Jindal the evangelical

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gaddy.jpegbjindal.jpegWelton Gaddy, president of the Washington-based Interfaith Alliance and pastor of a liberal Baptist church in Monroe, La., has gotten into a spat with La. Gov. Bobby Jindal over the latter’s practice of helicoptering up to north Louisiana of a Sunday at state expense to attend services and press the flesh at one or another evangelical church. Could it be that Jindal, a Roman Catholic, is shoring up his conservative Protestant base preparatory to his run for reelection?

Whether gubernatorial gadding about can be distinguished from gubernatorial politicking is a question that only scholastic philosophers can be confident answering. One can be more confident, perhaps, suggesting that it is healthy for neither religion nor politics when politicians make a habit of meeting the citizenry in houses of worship. But be any of this as it may, it is hard to see how Jindal has violated the Establishment Clause of the Constitution. Actually, Gaddy doesn’t actually accuse him of that. What he says is that Jindal has committed “a violation of the United States Constitution’s promise of religious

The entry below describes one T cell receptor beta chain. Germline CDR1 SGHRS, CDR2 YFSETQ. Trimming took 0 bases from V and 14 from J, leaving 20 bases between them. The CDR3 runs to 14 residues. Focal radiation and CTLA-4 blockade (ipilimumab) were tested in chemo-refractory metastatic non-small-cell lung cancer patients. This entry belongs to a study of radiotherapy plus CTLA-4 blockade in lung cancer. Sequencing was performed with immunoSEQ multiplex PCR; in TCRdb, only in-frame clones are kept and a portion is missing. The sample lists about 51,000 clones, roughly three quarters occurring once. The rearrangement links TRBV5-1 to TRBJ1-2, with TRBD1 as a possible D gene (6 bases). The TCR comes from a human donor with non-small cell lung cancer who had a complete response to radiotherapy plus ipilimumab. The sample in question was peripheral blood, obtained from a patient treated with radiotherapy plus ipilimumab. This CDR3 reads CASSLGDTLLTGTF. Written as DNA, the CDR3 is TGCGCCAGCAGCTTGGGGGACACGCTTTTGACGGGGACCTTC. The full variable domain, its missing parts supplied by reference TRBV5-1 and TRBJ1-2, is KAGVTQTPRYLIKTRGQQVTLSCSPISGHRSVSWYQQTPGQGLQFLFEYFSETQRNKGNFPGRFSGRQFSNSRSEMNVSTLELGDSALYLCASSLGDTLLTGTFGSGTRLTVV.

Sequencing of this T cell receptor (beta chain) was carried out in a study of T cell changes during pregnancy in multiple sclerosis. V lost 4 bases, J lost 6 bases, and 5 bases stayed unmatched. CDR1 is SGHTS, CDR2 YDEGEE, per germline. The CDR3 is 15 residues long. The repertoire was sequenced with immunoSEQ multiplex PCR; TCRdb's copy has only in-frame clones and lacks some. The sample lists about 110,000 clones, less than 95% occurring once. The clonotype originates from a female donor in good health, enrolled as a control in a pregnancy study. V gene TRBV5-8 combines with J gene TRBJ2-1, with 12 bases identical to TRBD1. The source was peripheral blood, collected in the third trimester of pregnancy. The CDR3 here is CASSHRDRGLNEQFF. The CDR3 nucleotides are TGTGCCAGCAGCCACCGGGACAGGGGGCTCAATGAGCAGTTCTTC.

freedom which has been a critical contributor to the vitality of
religion in our nation.” I don’t see how a visit from the governor violates anyone’s religious freedom, though doubtless there are congregants who would like to be free from appearances by politicians while engaging in weekly worship.

Jindal’s churchly jaunts were reported in the Baton Rouge Advocate, which did a stellar job nailing down the dates and places, as well as rounding up quotes from some of the folks on hand.  Among the latter, the most telling came from Rev. Bill Dye of the North Monroe Baptist Church, which Jindal visited July 5, and which is three miles up the road from Gaddy’s church. Dye, reports the Advocate, said the visit “helped his congregation see that a practicing Catholic can be an outspoken evangelical.” The 2008 Trinity American Religious Identification Survey showed that 18 percent of Catholics consider themselves “evangelical or born-again Christians”–disproportionately so in the South. We now see that at least some Southern evangelicals are prepared to consider them that too.